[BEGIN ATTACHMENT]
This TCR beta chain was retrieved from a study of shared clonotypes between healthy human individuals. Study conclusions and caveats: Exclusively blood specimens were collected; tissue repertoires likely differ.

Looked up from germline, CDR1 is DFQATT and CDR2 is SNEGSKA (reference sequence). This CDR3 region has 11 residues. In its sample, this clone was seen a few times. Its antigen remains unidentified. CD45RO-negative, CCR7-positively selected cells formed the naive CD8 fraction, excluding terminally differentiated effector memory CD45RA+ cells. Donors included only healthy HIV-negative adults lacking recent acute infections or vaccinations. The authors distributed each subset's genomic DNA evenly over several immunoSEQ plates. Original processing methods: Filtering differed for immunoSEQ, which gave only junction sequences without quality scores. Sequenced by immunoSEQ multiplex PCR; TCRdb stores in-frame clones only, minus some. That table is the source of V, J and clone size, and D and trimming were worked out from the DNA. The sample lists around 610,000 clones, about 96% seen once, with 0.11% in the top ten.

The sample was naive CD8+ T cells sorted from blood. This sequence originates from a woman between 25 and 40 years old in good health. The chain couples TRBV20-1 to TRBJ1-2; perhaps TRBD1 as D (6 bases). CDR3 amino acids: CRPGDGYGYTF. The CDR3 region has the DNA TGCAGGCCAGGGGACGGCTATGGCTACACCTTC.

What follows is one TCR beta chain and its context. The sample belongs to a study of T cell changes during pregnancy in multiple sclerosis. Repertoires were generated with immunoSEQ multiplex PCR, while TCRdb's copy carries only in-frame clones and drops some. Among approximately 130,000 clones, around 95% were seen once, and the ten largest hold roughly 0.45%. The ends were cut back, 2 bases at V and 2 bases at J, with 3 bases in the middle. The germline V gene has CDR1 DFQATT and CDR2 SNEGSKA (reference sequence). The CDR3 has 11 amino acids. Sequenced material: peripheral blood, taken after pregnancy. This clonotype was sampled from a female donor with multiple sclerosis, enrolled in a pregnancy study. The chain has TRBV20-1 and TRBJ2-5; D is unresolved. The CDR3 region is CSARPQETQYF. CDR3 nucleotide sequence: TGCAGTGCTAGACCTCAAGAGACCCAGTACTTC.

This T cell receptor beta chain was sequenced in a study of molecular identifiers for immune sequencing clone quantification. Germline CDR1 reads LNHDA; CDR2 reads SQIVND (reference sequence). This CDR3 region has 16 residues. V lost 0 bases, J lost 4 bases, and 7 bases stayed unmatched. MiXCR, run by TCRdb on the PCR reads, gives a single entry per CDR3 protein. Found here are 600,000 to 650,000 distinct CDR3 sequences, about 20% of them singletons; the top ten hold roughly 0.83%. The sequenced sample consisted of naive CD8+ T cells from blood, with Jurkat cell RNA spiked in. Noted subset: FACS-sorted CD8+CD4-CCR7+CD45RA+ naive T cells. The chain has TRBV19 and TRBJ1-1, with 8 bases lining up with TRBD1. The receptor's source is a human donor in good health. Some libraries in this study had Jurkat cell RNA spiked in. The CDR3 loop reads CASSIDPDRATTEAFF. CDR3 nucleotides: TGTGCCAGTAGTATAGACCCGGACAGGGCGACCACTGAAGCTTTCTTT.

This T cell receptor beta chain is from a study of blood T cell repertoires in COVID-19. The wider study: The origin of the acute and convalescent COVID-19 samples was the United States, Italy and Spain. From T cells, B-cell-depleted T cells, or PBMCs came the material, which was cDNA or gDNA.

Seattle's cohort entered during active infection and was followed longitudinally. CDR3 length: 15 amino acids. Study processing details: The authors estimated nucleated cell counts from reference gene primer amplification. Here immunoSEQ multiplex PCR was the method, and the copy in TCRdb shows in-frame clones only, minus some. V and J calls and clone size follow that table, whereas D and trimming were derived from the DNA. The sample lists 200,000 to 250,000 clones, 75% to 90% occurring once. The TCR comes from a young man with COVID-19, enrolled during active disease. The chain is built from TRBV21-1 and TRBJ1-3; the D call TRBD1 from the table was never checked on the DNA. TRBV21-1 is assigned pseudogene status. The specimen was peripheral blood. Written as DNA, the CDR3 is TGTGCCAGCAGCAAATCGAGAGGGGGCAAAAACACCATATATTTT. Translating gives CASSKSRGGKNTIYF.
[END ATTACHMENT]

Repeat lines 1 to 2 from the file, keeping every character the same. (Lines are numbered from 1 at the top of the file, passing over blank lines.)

This TCR beta chain was retrieved from a study of shared clonotypes between healthy human individuals. Study conclusions and caveats: Exclusively blood specimens were collected; tissue repertoires likely differ.

Looked up from germline, CDR1 is DFQATT and CDR2 is SNEGSKA (reference sequence). This CDR3 region has 11 residues. In its sample, this clone was seen a few times. Its antigen remains unidentified. CD45RO-negative, CCR7-positively selected cells formed the naive CD8 fraction, excluding terminally differentiated effector memory CD45RA+ cells. Donors included only healthy HIV-negative adults lacking recent acute infections or vaccinations. The authors distributed each subset's genomic DNA evenly over several immunoSEQ plates. Original processing methods: Filtering differed for immunoSEQ, which gave only junction sequences without quality scores. Sequenced by immunoSEQ multiplex PCR; TCRdb stores in-frame clones only, minus some. That table is the source of V, J and clone size, and D and trimming were worked out from the DNA. The sample lists around 610,000 clones, about 96% seen once, with 0.11% in the top ten.